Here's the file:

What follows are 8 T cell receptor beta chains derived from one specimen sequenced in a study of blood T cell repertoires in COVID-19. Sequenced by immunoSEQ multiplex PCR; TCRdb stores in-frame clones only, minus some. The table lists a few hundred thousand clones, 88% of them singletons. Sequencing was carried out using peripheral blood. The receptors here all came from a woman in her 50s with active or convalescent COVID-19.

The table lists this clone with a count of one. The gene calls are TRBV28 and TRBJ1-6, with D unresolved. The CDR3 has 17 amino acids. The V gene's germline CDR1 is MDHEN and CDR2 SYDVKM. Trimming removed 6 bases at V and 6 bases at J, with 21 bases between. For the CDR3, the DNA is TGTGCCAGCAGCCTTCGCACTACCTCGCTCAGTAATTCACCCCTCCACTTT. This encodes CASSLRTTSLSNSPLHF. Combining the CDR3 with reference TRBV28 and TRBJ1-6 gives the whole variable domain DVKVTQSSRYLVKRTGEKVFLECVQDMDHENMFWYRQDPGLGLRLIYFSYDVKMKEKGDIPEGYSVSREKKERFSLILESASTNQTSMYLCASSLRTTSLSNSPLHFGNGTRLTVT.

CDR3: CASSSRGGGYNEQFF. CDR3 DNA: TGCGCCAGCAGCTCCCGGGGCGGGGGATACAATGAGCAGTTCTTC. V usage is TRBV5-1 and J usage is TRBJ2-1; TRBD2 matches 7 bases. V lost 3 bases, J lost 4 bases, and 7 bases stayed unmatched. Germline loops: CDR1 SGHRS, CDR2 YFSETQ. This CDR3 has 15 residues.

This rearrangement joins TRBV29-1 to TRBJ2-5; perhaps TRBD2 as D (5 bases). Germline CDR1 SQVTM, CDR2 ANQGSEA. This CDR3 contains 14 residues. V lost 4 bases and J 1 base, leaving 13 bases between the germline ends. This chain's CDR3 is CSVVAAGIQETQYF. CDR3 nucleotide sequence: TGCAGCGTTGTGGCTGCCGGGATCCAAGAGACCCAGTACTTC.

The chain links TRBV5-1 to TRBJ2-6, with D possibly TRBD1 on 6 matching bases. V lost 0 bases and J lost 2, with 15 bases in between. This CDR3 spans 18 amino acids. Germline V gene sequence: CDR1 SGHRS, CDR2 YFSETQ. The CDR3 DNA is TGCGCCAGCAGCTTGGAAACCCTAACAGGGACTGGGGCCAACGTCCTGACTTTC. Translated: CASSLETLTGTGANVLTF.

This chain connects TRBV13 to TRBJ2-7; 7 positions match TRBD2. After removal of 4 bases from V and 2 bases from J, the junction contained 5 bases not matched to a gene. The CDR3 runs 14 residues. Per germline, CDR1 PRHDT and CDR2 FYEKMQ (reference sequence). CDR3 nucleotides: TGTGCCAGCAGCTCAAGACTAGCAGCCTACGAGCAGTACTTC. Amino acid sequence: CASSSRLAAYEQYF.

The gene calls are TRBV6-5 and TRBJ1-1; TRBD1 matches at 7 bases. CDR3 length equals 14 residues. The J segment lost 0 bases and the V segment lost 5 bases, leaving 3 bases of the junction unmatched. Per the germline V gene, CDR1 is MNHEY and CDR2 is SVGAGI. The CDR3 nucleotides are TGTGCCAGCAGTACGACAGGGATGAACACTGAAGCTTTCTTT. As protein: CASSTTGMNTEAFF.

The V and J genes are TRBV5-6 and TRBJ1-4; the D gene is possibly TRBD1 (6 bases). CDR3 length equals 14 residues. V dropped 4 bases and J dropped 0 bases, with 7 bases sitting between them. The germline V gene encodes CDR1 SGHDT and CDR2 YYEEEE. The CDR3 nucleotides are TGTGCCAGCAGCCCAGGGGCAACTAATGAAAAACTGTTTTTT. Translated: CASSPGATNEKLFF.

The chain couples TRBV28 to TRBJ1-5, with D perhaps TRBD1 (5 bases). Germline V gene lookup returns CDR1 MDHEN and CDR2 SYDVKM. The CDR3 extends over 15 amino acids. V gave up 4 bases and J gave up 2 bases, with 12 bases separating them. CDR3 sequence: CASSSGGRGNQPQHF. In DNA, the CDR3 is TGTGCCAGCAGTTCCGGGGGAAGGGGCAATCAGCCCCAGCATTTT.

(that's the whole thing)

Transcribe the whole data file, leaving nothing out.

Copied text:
What follows are 8 T cell receptor beta chains derived from one specimen sequenced in a study of blood T cell repertoires in COVID-19. Sequenced by immunoSEQ multiplex PCR; TCRdb stores in-frame clones only, minus some. The table lists a few hundred thousand clones, 88% of them singletons. Sequencing was carried out using peripheral blood. The receptors here all came from a woman in her 50s with active or convalescent COVID-19.

The table lists this clone with a count of one. The gene calls are TRBV28 and TRBJ1-6, with D unresolved. The CDR3 has 17 amino acids. The V gene's germline CDR1 is MDHEN and CDR2 SYDVKM. Trimming removed 6 bases at V and 6 bases at J, with 21 bases between. For the CDR3, the DNA is TGTGCCAGCAGCCTTCGCACTACCTCGCTCAGTAATTCACCCCTCCACTTT. This encodes CASSLRTTSLSNSPLHF. Combining the CDR3 with reference TRBV28 and TRBJ1-6 gives the whole variable domain DVKVTQSSRYLVKRTGEKVFLECVQDMDHENMFWYRQDPGLGLRLIYFSYDVKMKEKGDIPEGYSVSREKKERFSLILESASTNQTSMYLCASSLRTTSLSNSPLHFGNGTRLTVT.

CDR3: CASSSRGGGYNEQFF. CDR3 DNA: TGCGCCAGCAGCTCCCGGGGCGGGGGATACAATGAGCAGTTCTTC. V usage is TRBV5-1 and J usage is TRBJ2-1; TRBD2 matches 7 bases. V lost 3 bases, J lost 4 bases, and 7 bases stayed unmatched. Germline loops: CDR1 SGHRS, CDR2 YFSETQ. This CDR3 has 15 residues.

This rearrangement joins TRBV29-1 to TRBJ2-5; perhaps TRBD2 as D (5 bases). Germline CDR1 SQVTM, CDR2 ANQGSEA. This CDR3 contains 14 residues. V lost 4 bases and J 1 base, leaving 13 bases between the germline ends. This chain's CDR3 is CSVVAAGIQETQYF. CDR3 nucleotide sequence: TGCAGCGTTGTGGCTGCCGGGATCCAAGAGACCCAGTACTTC.

The chain links TRBV5-1 to TRBJ2-6, with D possibly TRBD1 on 6 matching bases. V lost 0 bases and J lost 2, with 15 bases in between. This CDR3 spans 18 amino acids. Germline V gene sequence: CDR1 SGHRS, CDR2 YFSETQ. The CDR3 DNA is TGCGCCAGCAGCTTGGAAACCCTAACAGGGACTGGGGCCAACGTCCTGACTTTC. Translated: CASSLETLTGTGANVLTF.

This chain connects TRBV13 to TRBJ2-7; 7 positions match TRBD2. After removal of 4 bases from V and 2 bases from J, the junction contained 5 bases not matched to a gene. The CDR3 runs 14 residues. Per germline, CDR1 PRHDT and CDR2 FYEKMQ (reference sequence). CDR3 nucleotides: TGTGCCAGCAGCTCAAGACTAGCAGCCTACGAGCAGTACTTC. Amino acid sequence: CASSSRLAAYEQYF.

The gene calls are TRBV6-5 and TRBJ1-1; TRBD1 matches at 7 bases. CDR3 length equals 14 residues. The J segment lost 0 bases and the V segment lost 5 bases, leaving 3 bases of the junction unmatched. Per the germline V gene, CDR1 is MNHEY and CDR2 is SVGAGI. The CDR3 nucleotides are TGTGCCAGCAGTACGACAGGGATGAACACTGAAGCTTTCTTT. As protein: CASSTTGMNTEAFF.

The V and J genes are TRBV5-6 and TRBJ1-4; the D gene is possibly TRBD1 (6 bases). CDR3 length equals 14 residues. V dropped 4 bases and J dropped 0 bases, with 7 bases sitting between them. The germline V gene encodes CDR1 SGHDT and CDR2 YYEEEE. The CDR3 nucleotides are TGTGCCAGCAGCCCAGGGGCAACTAATGAAAAACTGTTTTTT. Translated: CASSPGATNEKLFF.

The chain couples TRBV28 to TRBJ1-5, with D perhaps TRBD1 (5 bases). Germline V gene lookup returns CDR1 MDHEN and CDR2 SYDVKM. The CDR3 extends over 15 amino acids. V gave up 4 bases and J gave up 2 bases, with 12 bases separating them. CDR3 sequence: CASSSGGRGNQPQHF. In DNA, the CDR3 is TGTGCCAGCAGTTCCGGGGGAAGGGGCAATCAGCCCCAGCATTTT.